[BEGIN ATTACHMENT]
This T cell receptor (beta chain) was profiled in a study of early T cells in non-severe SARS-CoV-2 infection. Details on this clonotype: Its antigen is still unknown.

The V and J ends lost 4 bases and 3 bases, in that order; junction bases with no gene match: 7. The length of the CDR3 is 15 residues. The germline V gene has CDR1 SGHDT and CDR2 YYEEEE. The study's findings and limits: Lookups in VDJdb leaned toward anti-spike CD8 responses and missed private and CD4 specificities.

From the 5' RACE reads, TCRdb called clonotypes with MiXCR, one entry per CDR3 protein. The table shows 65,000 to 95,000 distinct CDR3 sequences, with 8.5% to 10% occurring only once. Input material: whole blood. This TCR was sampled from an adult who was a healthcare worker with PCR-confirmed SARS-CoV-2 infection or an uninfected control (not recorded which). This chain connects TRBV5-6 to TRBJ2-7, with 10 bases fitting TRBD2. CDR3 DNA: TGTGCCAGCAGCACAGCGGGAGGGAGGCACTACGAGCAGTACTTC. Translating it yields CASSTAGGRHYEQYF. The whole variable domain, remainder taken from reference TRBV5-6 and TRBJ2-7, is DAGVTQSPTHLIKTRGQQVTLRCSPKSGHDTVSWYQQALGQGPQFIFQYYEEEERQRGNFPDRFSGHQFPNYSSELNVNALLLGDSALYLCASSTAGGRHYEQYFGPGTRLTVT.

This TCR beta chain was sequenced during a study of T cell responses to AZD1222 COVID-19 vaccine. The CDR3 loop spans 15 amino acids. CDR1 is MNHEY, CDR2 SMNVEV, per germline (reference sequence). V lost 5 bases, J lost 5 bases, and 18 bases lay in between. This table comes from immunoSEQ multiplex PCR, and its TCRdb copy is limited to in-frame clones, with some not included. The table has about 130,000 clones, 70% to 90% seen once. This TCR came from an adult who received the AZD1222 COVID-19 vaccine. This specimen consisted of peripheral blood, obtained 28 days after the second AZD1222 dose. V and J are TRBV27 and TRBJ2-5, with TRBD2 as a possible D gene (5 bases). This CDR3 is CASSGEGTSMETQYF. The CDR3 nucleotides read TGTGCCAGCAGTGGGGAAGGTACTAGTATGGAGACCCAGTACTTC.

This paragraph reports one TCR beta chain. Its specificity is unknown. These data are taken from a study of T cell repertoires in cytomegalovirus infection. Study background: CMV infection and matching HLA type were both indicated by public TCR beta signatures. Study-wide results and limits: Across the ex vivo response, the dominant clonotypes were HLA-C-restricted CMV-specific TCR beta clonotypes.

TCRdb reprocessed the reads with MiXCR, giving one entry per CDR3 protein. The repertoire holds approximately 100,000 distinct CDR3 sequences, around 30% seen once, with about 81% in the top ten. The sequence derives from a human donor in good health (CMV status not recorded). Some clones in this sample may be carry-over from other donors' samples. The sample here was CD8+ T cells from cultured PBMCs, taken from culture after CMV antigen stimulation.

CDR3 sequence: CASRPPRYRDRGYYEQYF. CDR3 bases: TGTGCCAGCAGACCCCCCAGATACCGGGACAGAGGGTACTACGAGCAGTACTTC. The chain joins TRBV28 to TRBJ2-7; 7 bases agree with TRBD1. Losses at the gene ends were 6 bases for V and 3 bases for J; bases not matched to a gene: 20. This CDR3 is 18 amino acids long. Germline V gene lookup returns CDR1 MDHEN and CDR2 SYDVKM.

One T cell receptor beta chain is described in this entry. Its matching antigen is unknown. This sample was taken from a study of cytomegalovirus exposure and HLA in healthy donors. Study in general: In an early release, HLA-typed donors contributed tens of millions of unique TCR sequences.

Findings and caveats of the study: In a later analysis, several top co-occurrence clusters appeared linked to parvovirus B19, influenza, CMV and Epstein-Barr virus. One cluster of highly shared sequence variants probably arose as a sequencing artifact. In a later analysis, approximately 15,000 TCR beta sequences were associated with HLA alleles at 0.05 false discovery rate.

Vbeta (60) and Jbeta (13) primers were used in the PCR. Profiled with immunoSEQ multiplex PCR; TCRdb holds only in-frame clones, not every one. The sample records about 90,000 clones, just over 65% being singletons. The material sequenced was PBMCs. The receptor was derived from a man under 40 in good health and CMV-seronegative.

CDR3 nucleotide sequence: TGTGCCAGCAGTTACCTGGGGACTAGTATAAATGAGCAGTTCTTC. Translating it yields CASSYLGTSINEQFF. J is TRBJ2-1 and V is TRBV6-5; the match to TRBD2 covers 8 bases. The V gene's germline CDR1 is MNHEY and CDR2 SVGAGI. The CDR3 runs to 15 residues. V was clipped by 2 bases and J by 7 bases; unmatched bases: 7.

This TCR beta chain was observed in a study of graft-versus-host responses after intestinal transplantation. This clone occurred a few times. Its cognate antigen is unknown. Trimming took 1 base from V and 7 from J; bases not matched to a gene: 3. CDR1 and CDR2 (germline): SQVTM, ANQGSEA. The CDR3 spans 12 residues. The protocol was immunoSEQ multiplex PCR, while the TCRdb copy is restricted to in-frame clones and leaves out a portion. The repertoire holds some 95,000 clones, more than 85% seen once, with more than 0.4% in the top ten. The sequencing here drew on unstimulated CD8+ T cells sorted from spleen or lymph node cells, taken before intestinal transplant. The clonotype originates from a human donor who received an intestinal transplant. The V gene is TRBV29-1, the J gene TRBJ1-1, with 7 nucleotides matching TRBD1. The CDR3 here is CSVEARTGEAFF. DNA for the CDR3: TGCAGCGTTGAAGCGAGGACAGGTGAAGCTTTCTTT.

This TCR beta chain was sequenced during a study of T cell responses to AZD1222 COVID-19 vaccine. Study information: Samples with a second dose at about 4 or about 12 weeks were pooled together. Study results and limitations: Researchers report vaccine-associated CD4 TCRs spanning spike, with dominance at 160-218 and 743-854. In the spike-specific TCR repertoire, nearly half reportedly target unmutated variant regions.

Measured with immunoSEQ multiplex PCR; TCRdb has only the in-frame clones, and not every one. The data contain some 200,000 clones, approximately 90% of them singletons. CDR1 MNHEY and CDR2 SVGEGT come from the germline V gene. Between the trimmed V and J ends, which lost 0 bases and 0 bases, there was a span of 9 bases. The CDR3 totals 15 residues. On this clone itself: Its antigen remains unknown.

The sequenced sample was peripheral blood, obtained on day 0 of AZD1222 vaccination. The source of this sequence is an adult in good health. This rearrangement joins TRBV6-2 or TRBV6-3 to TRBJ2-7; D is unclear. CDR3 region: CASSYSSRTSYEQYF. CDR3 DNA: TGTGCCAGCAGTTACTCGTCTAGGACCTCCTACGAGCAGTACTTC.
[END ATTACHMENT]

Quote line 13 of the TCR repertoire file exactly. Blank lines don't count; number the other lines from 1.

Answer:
This TCR beta chain was sequenced during a study of T cell responses to AZD1222 COVID-19 vaccine. Study information: Samples with a second dose at about 4 or about 12 weeks were pooled together. Study results and limitations: Researchers report vaccine-associated CD4 TCRs spanning spike, with dominance at 160-218 and 743-854. In the spike-specific TCR repertoire, nearly half reportedly target unmutated variant regions.